For the half-year to 30 June 2014, the IPKat's regular team is supplemented by contributions from guest bloggers Alberto Bellan, Darren Meale and Nadia Zegze.

Two of our regular Kats are currently on blogging sabbaticals. They are David Brophy and Catherine Lee.

Wednesday, 8 August 2012

Wednesday whimsies

You won't find
this cradle in the
IKEA bedding
deparment
Some readers have wondered why IPKat team member Jeremy has been a little quieter than usual. He has just moved to a new home and is still trying to reclaim it from an invasive army of packing cases that seems to have taken it over.  He has now successfully reconnected himself to the internet and hopes that his contributions to the world of IP will consist of something more than field trips to IKEA to study that company's idiosyncratic product branding policy.

Jeremy would like to thank his colleagues in the IPKat team for keeping the momentum during this time of trial. He'd also like to thank the various souls who have submitted some excellent guest pieces for this blog to host in recent weeks -- of which Gwilym Roberts' "Grizzled Grandpas" piece on the European patent system is but the most recent example.  Judging by the number of comments which some of our guest pieces receive, we think that many readers appreciate an occasional change of fare too.


Are BMX bike tracks capable of design protection in Europe, or indeed beyond?  Roland Mallinson (Taylor Wessing LLP) speculated on this question last week in last week's Tuesday Tiddlywinks here, and now Simon Clark (Berwin Leighton Paisner LLP) has chimed in by asking much the same sort of question about golf courses.  Since IPKat readers were a bit slow on the uptake, possibly thinking that the original piece was just more Olympic news, the issue has been transplanted on to the Class 99 design law blog here in the hope that design aficionados will be inspired to make some cogent legal responses. Merpel doesn't know what all the fuss is all about: if toy race tracks like the Scalextric one depicted on the left are susceptible of design protection, why shouldn't real sports tracks and courses be given equal treatment?


The IPKat has just received a charming little email from his friend Estelle Derclaye, who writes:
" ... CREATe stands for The Centre for Creativity, Regulation, Enterprise and Technology and is to be established this fall with initial funding of £5 million from RCUK [no, this isn't a euphemistic spelling of FCUK: it stands for Reearch Councils UK, motto: "Excellence with Impact", which would do well for one of those Volvo tanks that keep reversing into the IPKat's car]. This interdisciplinary research centre will engage with key research challenges in the creative economy relating to copyright, new business models, and digital transformations. Based at the University of Glasgow, CREATe draws upon a consortium of research expertise from seven participating HEIs [that's Higher Educational Institutions] across the UK (Glasgow, Edinburgh, Goldsmiths, Nottingham, St Andrews, Strathclyde and UEA). I’m therefore part of it and will advertise soon also for positions – first a research associate for the subject of open publishing (and especially open academic publishing) and then a PhD student in this field too.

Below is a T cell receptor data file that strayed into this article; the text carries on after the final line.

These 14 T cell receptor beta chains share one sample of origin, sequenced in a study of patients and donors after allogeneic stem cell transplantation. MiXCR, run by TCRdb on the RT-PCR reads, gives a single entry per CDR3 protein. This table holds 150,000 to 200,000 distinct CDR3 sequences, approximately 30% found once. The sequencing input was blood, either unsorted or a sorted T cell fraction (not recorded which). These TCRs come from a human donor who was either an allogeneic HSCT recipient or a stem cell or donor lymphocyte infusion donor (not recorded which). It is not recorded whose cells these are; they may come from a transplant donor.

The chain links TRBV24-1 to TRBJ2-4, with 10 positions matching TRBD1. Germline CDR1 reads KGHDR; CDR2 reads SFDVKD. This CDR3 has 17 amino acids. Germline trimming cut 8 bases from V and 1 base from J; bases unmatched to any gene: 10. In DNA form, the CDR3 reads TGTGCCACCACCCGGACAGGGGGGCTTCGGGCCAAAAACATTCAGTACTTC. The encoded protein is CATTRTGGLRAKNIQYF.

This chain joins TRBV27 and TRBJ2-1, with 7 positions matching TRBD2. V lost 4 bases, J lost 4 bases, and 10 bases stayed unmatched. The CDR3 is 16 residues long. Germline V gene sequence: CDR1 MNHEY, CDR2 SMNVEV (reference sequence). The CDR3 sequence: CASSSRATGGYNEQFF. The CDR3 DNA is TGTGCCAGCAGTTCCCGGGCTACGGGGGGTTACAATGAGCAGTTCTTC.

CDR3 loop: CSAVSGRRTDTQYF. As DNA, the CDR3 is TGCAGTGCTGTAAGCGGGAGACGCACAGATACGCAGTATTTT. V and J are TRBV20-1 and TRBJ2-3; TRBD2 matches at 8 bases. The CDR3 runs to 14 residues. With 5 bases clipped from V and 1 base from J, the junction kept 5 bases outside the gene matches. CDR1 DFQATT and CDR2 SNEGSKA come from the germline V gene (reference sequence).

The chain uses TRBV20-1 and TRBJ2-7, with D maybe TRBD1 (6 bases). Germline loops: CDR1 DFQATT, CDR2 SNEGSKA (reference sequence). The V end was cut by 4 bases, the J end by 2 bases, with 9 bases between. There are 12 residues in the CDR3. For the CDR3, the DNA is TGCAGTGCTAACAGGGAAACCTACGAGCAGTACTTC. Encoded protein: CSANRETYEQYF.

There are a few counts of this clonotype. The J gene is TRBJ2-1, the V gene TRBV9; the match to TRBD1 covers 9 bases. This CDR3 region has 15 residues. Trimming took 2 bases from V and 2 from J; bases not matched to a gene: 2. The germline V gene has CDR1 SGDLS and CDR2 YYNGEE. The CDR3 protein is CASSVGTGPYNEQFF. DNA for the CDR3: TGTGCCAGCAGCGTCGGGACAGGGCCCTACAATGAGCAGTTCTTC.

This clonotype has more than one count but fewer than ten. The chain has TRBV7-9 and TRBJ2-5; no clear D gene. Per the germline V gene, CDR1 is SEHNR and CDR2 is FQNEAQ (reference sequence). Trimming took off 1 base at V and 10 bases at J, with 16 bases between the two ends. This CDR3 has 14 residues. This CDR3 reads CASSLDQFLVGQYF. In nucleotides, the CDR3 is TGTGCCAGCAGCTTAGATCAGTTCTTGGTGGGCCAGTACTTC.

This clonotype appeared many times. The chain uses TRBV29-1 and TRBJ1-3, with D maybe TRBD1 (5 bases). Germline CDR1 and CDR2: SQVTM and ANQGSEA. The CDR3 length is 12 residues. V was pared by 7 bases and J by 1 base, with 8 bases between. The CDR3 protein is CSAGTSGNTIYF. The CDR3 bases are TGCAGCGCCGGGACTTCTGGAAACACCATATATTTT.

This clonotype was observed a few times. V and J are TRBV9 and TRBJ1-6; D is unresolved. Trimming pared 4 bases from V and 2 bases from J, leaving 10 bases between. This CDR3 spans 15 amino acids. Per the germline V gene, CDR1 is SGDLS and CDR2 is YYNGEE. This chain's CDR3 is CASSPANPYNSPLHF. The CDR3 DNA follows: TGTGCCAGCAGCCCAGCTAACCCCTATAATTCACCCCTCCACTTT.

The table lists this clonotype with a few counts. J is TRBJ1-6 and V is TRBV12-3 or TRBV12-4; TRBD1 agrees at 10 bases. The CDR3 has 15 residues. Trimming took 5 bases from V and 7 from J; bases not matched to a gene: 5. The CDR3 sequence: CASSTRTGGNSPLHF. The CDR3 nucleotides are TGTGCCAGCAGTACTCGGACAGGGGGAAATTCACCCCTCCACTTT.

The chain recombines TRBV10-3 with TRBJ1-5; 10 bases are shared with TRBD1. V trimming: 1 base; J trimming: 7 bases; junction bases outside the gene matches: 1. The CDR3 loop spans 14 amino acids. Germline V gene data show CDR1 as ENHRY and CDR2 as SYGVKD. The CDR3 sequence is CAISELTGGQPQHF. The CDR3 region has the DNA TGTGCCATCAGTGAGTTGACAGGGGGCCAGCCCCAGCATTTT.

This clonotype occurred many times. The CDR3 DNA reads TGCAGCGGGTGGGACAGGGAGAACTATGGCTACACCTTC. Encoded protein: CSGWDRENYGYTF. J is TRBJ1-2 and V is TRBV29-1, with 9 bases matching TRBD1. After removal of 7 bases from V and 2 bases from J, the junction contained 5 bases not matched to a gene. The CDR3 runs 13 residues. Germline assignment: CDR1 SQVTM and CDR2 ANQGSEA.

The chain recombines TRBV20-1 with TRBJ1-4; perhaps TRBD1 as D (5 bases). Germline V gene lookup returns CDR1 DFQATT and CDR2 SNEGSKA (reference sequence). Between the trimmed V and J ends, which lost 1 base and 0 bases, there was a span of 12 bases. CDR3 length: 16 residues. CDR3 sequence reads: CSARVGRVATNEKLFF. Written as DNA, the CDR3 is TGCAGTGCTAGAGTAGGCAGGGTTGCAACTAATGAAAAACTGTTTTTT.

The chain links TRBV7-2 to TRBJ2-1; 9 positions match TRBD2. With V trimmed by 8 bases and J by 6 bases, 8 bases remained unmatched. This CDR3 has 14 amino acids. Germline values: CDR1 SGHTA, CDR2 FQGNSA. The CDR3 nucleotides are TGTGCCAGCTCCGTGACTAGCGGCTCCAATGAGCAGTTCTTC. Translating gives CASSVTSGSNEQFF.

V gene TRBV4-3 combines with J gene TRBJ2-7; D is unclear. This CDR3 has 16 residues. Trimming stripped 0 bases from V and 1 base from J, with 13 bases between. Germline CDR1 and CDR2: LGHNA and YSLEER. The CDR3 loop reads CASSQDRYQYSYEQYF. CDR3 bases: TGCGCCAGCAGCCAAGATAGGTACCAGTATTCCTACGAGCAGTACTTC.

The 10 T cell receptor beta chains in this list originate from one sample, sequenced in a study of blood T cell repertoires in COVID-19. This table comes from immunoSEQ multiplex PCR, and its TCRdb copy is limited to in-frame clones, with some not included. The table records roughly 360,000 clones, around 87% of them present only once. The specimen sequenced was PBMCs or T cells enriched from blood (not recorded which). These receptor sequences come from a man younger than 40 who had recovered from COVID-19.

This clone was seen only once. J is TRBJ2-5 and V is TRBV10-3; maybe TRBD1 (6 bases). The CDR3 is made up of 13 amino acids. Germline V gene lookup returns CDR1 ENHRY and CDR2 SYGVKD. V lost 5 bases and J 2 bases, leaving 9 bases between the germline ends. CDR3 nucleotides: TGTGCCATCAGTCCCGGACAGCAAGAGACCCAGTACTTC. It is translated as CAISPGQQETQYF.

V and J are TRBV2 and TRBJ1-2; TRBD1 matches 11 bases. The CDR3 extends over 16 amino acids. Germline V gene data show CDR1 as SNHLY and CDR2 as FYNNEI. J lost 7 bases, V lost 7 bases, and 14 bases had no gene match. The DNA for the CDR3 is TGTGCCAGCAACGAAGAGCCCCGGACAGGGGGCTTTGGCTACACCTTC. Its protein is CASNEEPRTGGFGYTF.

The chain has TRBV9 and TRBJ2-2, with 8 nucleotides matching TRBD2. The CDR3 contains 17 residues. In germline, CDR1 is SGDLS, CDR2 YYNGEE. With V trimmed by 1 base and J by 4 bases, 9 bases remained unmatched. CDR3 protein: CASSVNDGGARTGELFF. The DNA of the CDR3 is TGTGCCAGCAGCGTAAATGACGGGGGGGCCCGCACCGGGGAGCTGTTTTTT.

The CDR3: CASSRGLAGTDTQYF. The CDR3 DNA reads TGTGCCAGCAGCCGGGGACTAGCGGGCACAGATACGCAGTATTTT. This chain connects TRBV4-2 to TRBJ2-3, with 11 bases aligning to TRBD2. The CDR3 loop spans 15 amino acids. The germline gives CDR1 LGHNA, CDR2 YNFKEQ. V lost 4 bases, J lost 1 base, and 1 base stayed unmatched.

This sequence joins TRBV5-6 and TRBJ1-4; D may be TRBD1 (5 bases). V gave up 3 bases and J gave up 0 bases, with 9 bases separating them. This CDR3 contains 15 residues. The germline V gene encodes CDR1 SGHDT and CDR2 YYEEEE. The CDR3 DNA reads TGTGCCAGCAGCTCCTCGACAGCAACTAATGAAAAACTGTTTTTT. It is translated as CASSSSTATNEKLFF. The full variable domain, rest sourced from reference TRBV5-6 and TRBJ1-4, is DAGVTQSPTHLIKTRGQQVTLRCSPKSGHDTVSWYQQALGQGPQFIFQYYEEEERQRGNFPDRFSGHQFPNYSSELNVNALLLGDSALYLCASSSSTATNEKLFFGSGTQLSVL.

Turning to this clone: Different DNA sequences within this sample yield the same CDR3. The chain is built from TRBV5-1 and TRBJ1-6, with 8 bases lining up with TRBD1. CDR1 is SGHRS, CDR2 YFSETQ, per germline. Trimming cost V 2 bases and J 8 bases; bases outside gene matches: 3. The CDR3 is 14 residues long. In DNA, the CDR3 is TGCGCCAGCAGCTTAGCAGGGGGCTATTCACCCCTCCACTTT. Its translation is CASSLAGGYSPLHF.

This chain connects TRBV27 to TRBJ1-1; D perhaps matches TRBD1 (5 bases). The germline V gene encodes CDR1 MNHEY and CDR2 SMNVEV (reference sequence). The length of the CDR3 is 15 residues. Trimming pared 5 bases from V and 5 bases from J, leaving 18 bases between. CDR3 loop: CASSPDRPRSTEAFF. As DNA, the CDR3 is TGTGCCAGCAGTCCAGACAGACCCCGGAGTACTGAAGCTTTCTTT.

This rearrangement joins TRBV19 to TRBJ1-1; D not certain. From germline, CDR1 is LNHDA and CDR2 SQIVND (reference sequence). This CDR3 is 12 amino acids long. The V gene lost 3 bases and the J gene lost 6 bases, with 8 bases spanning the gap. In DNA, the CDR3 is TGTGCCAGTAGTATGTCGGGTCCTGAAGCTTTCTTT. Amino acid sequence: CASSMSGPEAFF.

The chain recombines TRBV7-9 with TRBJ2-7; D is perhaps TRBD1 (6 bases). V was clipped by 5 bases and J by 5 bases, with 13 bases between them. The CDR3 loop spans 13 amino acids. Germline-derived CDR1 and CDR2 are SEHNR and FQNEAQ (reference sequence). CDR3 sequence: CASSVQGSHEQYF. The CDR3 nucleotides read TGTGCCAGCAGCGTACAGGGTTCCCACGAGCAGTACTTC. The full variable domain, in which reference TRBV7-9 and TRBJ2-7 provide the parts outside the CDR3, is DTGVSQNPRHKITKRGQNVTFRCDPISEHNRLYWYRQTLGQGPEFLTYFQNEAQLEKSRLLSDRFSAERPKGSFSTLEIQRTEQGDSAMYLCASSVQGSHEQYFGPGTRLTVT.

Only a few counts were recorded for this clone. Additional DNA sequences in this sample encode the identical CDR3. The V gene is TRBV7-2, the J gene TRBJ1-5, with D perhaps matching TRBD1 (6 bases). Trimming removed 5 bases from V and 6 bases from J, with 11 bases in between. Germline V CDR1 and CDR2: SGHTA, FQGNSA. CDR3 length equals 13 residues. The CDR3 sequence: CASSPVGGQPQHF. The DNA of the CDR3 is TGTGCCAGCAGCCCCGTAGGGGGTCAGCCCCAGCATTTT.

The advert for the first CREATe Research Associate, namely RA in Cultural Economics has gone live. The closing date is 24 August. Details of the post are available on the University of Glasgow website here".

Around the weblogs. Quite by chance the IPKat stumbled across Plagiarism Today, a handsomely-presented and content-rich offering from Jonathan Bailey ("I am not a lawyer. I am just a legally-minded Webmaster/Writer frustrated with the plague of plagiarism online and doing something about it"). Despite,or perhaps because of, the sense of vitality and urgency which this site conveys, it's definitely worth taking a look at. Meanwhile, on the 1709 Blog, French attorney Asim Singh reflects on the curious fact that US copyright law is rich in theories, unlike French law -- which may be theory-poor but is, in the IPKat's view at least, rich in principles. Incidentally, one might say that, if the Americans have copyright theory and the French have principles, the Dutch -- who celebrate the 100th birthday of their authors' rights legislation with a stupendous party deadly serious conference at the end of this month -- are among the leading nations when it comes to opting for the best outcome and then working backwards till they find the reasoning to support it.  Finally, the IPKat salutes his friend and fellow blogger Mark Anderson (IP Draughts), whose tireless work and effective campaigning has finally borne fruit in the form of a real, live five-day postgraduate course on IP transactions. You can get the details from Mark's blog here.

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